We are the combination of four hospitals: the General Hospital, the Children’s Hospital, the Women’s Hospital and the Traumatology, Rehabilitation and Burns Hospital. We are part of the Vall d’Hebron Barcelona Hospital Campus: a world-leading health park where healthcare plays a crucial role.
Below we will list the departments and units that form part of Vall d’Hebron Hospital and the main diseases that we treat. We will also make recommendations based on advice backed up by scientific evidence that has been shown to be effective in guaranteeing well-being and quality of life.
We will guide you from your first visit to the centre, allowing you to find all the departments and make the most of our facilities. Whatever the reason for your visit, we will explain how to get about the hospital.
The Cardiac Surgery Department provides care for patients with heart diseases who need an operation. This branch of medicine is highly specialised and requires expert staff. Our department is a pioneer in the Catalan public health system that has grown significantly since it was officially created on 24 January 1972.
Our current catchment area covers over one million people from the north-eastern part of Catalonia, including the counties of Girona and Lleida and the north of the Barcelonès county. This is an extensive geographical area, though its population density is lower than others.
Our activity at the Cardiac Surgery Department has been linked to the history of medicine and, more specifically, to the history of cardiac surgery in Catalonia. The Department's development, then, has been made possible thanks to the advances made in cardiac surgery and cardiology in general. Also relevant here is its expansion, from an initial national health system that developed into the current regional health system, regulated by the Catalan Health Service through the Catalan Health Institute.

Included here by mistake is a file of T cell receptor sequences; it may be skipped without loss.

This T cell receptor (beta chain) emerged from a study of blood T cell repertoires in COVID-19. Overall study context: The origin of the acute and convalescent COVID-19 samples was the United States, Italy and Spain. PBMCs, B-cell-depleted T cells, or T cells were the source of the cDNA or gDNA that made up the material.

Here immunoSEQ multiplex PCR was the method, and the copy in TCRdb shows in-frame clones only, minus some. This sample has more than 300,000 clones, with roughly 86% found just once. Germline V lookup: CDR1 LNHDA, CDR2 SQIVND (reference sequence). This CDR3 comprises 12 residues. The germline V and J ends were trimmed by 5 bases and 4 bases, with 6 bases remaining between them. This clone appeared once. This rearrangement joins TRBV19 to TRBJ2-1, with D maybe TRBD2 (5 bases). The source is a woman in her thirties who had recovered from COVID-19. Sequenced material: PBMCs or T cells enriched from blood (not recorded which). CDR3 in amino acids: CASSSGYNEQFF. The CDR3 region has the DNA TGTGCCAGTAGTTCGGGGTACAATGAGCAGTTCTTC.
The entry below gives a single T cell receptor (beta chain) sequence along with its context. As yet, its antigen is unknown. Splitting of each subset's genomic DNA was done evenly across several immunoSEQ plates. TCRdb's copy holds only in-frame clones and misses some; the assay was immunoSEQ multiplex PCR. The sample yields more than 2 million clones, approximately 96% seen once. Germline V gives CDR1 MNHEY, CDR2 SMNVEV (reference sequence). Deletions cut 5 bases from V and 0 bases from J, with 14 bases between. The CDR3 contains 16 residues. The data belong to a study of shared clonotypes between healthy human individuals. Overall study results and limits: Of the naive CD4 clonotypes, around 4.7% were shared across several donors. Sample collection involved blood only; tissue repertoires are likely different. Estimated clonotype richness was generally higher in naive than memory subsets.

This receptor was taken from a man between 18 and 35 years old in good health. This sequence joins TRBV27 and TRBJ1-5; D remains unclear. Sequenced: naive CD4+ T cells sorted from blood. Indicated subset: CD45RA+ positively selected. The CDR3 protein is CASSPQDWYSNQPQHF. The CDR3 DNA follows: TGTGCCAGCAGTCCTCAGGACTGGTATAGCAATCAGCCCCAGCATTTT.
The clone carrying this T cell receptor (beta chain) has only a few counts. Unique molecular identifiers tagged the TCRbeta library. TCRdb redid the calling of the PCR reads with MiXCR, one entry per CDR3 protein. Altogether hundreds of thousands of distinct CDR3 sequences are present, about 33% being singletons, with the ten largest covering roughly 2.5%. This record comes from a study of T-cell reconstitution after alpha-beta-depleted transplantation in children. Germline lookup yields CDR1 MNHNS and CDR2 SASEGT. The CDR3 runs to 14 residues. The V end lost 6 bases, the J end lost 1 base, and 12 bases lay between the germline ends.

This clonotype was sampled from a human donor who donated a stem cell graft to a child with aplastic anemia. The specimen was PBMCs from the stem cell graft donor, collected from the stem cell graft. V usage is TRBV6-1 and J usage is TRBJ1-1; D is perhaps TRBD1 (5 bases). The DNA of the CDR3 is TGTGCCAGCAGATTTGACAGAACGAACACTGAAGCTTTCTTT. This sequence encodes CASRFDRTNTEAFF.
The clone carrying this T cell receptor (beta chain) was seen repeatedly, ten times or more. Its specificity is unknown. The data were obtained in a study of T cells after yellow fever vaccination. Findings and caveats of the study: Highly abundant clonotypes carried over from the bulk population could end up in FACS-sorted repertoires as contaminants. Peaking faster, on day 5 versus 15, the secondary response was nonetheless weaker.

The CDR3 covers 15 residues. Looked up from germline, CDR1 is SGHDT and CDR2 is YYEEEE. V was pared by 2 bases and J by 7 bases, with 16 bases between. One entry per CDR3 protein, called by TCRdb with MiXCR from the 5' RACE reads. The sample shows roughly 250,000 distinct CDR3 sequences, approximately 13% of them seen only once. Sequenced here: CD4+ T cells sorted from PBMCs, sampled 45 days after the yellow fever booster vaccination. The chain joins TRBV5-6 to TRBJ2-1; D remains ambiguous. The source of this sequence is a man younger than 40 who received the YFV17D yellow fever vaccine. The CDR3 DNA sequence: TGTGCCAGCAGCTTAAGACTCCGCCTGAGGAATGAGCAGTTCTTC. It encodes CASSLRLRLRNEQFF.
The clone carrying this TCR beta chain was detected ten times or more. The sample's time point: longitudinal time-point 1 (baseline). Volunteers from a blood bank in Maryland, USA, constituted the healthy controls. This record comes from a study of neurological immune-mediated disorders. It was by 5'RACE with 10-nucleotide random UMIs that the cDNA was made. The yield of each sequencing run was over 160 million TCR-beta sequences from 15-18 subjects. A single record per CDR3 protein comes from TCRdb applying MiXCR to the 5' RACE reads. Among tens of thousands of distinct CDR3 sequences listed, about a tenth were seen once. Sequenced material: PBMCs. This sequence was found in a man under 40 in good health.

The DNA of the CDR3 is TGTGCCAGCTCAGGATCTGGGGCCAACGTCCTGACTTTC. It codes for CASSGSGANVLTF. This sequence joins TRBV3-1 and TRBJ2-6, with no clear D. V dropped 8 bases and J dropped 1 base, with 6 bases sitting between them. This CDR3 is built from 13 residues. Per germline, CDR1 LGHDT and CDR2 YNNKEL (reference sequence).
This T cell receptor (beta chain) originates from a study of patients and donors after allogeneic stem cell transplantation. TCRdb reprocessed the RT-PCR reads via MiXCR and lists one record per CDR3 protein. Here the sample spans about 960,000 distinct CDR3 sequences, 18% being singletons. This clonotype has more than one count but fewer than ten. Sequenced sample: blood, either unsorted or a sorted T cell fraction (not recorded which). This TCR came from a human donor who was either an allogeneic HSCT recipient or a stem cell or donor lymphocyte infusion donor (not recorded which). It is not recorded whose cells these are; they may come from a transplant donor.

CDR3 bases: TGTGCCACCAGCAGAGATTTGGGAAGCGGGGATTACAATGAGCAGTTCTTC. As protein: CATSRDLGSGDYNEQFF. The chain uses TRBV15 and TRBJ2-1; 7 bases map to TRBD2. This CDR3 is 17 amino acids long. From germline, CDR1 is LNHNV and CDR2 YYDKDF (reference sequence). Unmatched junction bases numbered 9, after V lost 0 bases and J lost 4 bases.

The history of our Department dates back to the 1960s, when Dr. Paravisini performed the first surgical operations to repair the mitral valve in the heart, known as "mitral comissurotomies”. The following years saw the beginnings of cardiac surgery using extracorporeal circulation, a technique employed for replacing the heart’s function as a pump and enabling the heart to be stopped and operated on. Surgical operations became standard by the end of the 1970s. It was not until the 80s, however, with the arrival of Dr. Murtra, that there could be said to be a protocol-based programme of operations that produced pioneering results at the time. The number of patients treated has steadily increased: from 400 cases a year using extracorporeal circulation in the 1980s, to 600 at present.
The current catchment area covers over one million people from the north-eastern part of Catalonia, which includes the counties of Girona and Lleida and the north of the Barcelonès county. This is an extensive geographical area, though its population density is lower than others. We created the Multihospital Care Service to provide care for this area.
Resident cardiovascular surgeons and other specialist doctors working as locums for our Department, jointly take part in pre-operative studies with the Department team, both in surgical indications and in surgical procedures, with a varying degree of involvement, depending on their level of training. These doctors join the Post-Operative Cardiac Surgery Unit (UPCC) immediately after cardiac surgery, provide postoperative care on the ward, and take part in monitoring patients through outpatient consultations.
Units making up the Department
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